I invested in a green screen and high-quality webcam just for that reason until I realized a better, if not riskier, technique. With the assistance of AI and software gaming rendering technology, it is now possible to create realistic live recordings using facial animation. Being used by a Chinese state-run news agency, I decided to try it out with an absolutely amazing tool called CrazyTalk from Reallusion.

With a frontal photograph and some clever facial animation configuration, a personalized voiceover can be rendered in a very lifelike way.

Personalization: The Human Connection

In recording PowerPoints, or demonstrating how an app runs, I struggled with what I call the "bobblehead syndrome". I know that sounds rather funny, but my audio recording quality suffered as my eyes darted between the screen and the mic. I asked the noted eLearning video recording expert, Chris Mattia, about the problem. His suggestion was to record the audio separately. That seemed illogical, but I tried it anyway. Surprisingly, it was actually easier! Practice the voiceover script and record the script as a voiceover using the PromptSmart app on your iPad. Then record the screen (app or PowerPoint) similar to the pace of your voiceover. Camtasia makes it easy to align the voiceover with the screen recording.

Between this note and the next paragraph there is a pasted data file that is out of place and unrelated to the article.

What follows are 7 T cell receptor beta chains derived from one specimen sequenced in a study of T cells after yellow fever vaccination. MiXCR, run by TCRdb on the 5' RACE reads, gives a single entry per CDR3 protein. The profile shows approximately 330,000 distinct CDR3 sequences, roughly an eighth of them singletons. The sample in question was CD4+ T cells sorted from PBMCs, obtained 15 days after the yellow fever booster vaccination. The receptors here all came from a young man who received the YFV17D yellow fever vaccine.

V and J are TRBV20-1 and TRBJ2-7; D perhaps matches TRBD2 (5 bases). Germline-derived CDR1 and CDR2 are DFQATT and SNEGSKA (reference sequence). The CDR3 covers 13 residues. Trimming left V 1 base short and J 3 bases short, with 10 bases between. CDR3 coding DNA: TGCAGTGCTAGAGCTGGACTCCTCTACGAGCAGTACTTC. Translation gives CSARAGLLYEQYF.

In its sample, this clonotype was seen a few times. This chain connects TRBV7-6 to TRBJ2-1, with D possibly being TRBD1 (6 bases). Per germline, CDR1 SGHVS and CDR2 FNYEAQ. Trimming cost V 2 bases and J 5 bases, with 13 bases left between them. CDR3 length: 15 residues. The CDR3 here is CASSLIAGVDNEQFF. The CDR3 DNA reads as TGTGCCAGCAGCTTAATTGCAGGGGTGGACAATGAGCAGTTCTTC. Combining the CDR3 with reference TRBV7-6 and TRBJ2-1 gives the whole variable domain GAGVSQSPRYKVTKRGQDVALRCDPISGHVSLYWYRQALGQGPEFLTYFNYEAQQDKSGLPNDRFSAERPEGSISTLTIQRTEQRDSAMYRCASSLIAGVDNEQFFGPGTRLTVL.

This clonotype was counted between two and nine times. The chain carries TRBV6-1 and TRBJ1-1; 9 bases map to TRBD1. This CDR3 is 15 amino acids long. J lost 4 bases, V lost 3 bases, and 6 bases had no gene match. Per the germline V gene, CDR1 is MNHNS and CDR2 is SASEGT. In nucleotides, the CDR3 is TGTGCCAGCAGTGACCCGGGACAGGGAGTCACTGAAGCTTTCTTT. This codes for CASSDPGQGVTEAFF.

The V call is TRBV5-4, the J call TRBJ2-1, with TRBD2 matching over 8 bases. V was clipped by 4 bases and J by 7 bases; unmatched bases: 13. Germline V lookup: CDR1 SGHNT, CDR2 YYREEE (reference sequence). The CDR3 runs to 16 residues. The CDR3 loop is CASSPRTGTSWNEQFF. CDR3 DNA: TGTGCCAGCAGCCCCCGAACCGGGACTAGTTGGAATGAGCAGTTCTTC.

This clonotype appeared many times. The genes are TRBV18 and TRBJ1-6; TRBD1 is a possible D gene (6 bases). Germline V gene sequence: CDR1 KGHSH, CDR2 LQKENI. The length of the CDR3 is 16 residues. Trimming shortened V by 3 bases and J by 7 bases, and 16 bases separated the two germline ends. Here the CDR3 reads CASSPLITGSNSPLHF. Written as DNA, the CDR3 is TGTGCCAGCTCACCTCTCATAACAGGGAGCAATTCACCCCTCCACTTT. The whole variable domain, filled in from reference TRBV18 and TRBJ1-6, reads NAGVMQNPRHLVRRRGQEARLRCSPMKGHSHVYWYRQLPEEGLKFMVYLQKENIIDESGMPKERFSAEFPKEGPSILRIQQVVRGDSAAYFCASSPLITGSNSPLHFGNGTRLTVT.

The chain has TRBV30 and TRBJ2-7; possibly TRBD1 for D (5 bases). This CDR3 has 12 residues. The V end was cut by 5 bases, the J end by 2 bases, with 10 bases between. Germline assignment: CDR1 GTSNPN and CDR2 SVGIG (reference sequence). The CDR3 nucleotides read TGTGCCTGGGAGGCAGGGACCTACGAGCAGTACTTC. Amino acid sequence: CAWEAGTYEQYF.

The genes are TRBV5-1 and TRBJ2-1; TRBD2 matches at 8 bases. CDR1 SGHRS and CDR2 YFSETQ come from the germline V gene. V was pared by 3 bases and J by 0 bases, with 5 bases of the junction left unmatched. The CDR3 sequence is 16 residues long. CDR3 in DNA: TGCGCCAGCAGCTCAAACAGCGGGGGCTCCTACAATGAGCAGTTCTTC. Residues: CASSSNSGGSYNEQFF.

Organizing The Assets To Your Process

It can be easy to forget where your file assets (sounds, videos, components, graphics, and recordings) are located on your computer. It is also very frustrating to look at computer files and not have a clue how they were created. For example, which computer did you record the PowerPoint on? What display resolution was used during the recording?

Often, file assets are exported from one procedure and used in another step of the process. Keeping all of this straight is no fun at all. The best approach I've found is to use a numbered folder system that mimics the steps you use. This folder hierarchy represents the sequence of steps I use:

Organizing The Assets To Your Process

If a screen capture is used as a still in the video, you should include the source in the file name: App Main Screen Capture (144ppi, MBPR13-MOS1014).png. This means that the app's screen capture was taken on a Retina (144 pixels per inch) display and not on an external 720p display monitor. The computer was a MacBook Pro 13 and its operating system was macOS 10.14). You get the idea.

There’s one more thing!

Don’t forget to take version backups of your project work. We’ve all suffered when key files were accidentally overwritten or corrupted.

I do hope this article helps you organize and plan your next recording project.